ways to increase cash flow

In this article we cover:

Cash flow is the money that comes in and goes out of your business. Typically small business owners are laser-focused on cash flow because it is what allows them to operate the business. Having smooth, steady cash flow allows small business operators to meet their financial obligations, plan for growth and expansion, and weather the storms that will come. However, not all small businesses have the luxury of simply flipping the cash-flow switch. There are many reasons why small businesses struggle with cash flow. In this article, we offer several tactics on how to use small business financing to create smooth business cash flow.

The importance of cash flow to a small business

All small business operators need to maintain a clear picture of their cash flow. Cash flow allows a small business owner to operate the business by meeting its financial obligations. For example, employee salaries, rent, operating expenses, taxes, accounts payable, insurance, utilities, marketing, and costs associated with fulfilling orders are some expenses needed to operate a business.

Even when revenue comes in the door from a sale, cash flow is needed to fulfill the order. Even a small business with excellent profit margins on that revenue still needs cash flow to fulfill the order. Depending on the business, the cash received from a sale might not hit a business’s bank account for several weeks up to a month (or longer); the accounts receivable process is not always fast. While revenue and profit are important to track and improve upon, understanding daily cash flow is still one of the most important things to keep a small business running.

Key cash flow metrics should be maintained and reviewed on a small business’s cash flow statement. The financial data on this document is critical to understanding how cash comes in and leaves a business. Reviewing the cash flow statement, maintaining quality data with bookkeeping efforts, reviewing information from accounting software, etc, are all business operations best practices that will lead to positive cash flow; and avoid negative cash flow. This data will also help your business create a cash flow forecast, which will come in handy if you have to write a business plan for a loan application.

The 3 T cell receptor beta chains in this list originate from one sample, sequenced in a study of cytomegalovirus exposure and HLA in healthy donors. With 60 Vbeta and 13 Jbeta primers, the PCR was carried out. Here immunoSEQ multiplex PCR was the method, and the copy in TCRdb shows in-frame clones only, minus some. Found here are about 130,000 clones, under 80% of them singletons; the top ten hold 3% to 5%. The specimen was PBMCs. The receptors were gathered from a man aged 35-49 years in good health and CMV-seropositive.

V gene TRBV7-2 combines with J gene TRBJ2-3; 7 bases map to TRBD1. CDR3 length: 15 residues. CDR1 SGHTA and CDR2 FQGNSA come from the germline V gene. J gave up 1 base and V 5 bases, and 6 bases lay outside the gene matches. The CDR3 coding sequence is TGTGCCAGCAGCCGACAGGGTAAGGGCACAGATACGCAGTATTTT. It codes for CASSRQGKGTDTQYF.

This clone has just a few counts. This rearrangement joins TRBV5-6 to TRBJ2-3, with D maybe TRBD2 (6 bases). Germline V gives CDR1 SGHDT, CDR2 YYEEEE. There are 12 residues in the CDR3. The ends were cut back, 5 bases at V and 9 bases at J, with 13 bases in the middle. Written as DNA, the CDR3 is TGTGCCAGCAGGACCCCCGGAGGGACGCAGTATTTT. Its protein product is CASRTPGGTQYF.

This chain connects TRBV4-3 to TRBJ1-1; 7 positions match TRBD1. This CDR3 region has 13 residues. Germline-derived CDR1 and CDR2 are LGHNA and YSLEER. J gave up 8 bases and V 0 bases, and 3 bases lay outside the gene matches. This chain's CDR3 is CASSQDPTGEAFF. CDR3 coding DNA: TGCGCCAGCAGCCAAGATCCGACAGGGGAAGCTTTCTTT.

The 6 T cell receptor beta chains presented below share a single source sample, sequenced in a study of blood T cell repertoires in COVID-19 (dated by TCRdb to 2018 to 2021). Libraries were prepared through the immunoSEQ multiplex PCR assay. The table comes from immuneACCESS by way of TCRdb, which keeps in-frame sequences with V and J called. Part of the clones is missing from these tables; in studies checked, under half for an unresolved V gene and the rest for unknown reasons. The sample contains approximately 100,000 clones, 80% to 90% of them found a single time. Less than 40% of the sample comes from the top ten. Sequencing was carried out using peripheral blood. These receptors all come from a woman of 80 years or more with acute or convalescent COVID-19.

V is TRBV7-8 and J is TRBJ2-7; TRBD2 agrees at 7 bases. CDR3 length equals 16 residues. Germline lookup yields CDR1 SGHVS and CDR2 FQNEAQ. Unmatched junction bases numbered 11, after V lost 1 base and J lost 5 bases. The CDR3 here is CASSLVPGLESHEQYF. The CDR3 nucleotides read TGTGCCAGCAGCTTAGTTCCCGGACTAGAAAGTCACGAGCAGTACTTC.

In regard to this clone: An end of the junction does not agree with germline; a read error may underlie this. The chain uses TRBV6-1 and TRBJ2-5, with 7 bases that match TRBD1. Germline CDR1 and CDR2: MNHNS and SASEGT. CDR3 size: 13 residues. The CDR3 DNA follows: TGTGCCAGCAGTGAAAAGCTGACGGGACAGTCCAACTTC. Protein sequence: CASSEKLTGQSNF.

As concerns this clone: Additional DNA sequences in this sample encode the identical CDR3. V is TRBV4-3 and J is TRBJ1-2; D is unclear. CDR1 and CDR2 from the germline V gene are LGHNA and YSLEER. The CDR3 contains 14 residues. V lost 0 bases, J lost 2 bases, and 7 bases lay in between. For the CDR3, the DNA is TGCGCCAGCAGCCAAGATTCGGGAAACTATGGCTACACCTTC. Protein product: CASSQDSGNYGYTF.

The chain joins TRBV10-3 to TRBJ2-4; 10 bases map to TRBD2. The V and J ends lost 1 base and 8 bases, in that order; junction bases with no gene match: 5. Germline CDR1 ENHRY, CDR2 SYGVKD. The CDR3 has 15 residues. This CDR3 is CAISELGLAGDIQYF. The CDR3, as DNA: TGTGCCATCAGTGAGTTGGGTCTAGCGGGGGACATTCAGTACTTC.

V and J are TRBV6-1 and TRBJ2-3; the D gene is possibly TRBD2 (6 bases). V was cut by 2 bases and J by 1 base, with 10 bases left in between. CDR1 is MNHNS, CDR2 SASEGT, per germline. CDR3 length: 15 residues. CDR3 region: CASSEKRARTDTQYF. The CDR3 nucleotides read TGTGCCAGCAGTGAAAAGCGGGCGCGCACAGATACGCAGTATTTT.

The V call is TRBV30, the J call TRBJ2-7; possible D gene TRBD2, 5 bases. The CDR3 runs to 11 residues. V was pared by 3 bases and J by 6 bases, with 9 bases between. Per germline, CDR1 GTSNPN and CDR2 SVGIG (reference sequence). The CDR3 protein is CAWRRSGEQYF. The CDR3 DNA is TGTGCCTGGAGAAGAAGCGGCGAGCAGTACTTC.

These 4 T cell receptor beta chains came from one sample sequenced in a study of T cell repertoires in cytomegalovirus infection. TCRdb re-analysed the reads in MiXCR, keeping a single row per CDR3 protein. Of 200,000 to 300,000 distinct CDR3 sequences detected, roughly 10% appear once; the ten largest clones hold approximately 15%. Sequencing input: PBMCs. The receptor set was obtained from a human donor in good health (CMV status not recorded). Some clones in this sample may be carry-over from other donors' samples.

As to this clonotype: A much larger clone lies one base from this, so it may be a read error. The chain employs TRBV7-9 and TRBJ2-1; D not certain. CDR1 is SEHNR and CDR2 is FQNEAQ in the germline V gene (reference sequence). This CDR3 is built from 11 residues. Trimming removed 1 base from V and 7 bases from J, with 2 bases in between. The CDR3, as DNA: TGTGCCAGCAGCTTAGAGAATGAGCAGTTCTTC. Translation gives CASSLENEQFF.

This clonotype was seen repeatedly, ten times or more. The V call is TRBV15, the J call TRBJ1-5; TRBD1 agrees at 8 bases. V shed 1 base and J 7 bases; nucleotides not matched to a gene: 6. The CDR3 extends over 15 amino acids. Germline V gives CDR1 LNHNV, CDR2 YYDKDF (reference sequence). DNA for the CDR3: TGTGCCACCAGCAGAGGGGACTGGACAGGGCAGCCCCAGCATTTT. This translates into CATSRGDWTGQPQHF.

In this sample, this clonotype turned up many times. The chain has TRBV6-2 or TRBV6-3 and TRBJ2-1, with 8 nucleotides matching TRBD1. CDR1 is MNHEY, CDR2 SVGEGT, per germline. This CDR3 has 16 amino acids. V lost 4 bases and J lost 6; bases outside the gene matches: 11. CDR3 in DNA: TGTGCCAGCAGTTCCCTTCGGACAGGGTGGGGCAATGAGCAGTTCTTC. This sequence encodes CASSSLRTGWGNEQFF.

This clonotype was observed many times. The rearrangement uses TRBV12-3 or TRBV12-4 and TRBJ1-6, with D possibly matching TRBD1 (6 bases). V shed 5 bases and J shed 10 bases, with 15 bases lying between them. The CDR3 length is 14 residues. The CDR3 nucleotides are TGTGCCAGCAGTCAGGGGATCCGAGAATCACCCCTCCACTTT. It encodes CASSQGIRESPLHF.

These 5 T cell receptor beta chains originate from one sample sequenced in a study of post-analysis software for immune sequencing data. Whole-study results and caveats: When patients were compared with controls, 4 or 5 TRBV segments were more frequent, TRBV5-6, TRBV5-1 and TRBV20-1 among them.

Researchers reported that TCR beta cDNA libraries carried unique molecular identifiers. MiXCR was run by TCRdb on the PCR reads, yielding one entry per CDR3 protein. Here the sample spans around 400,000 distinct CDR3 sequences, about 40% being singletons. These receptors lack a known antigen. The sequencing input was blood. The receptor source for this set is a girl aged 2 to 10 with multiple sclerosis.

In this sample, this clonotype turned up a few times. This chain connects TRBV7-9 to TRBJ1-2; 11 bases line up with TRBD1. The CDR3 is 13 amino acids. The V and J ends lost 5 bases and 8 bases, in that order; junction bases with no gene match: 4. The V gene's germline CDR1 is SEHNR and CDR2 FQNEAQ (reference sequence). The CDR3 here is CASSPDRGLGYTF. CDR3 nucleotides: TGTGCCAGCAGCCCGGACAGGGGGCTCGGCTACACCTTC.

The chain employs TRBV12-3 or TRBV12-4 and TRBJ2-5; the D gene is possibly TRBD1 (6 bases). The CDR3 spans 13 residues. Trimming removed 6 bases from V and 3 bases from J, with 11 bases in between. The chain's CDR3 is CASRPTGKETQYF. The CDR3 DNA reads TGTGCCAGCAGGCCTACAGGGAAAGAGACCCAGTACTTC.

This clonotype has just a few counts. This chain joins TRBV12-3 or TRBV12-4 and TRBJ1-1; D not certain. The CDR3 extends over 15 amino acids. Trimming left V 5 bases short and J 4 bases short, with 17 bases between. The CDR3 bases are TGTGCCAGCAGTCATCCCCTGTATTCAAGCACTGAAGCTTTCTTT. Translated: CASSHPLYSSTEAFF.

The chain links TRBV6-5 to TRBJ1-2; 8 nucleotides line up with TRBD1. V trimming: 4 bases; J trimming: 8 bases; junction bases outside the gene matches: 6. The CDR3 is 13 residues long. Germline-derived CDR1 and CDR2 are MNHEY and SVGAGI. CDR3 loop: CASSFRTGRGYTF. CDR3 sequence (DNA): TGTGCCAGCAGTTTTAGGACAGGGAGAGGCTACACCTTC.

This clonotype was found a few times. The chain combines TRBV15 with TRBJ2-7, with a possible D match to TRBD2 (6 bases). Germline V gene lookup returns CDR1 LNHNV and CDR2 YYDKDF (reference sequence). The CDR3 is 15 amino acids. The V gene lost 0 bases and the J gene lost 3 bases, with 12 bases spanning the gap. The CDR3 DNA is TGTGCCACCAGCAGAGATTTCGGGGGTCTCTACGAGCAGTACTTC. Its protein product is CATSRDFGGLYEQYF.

In addition to operating the small business daily, strong cash flow can be beneficial in these areas:

  1. Anticipated growth and expansion: growth and expansion efforts can be supported with strong cash flow. If a small business is in a position to expand, it likely knows the steps needed to do so and the amount of cash flow required. Having a clear picture of cash flow will let a small business know when the time to expand is right.
  2. Unforeseen opportunity: not all growth and expansion efforts are carefully planned and timed. Unforeseen opportunities can arise that require you move quickly to take advantage of them. For example, you receive information that a competitor is struggling and might be open to an acquisition, or desirable real estate comes on the market, and it will go quickly so you need to move fast, etc. Having strong cash flow allows you to be prepared for the unknown opportunities around the corner.
  3. Unforeseen challenge: Just like there are opportunities around the corner, there are also challenges. Many times unforeseen, small business owners need to be prepared for any challenge that presents itself. Cash flow can make a small business more resilient to challenges like recessions, pandemics, inflation, market shocks, or other force majeure events.

Cash flow is very important to operate a healthy small business. However, establishing, maintaining, and improving cash flow is easier said than done as many small businesses struggle with cash flow. Luckily for small business owners, there are tactics to improve and smooth out cash flow by using financing. 

How small businesses can increase their cash flow with financing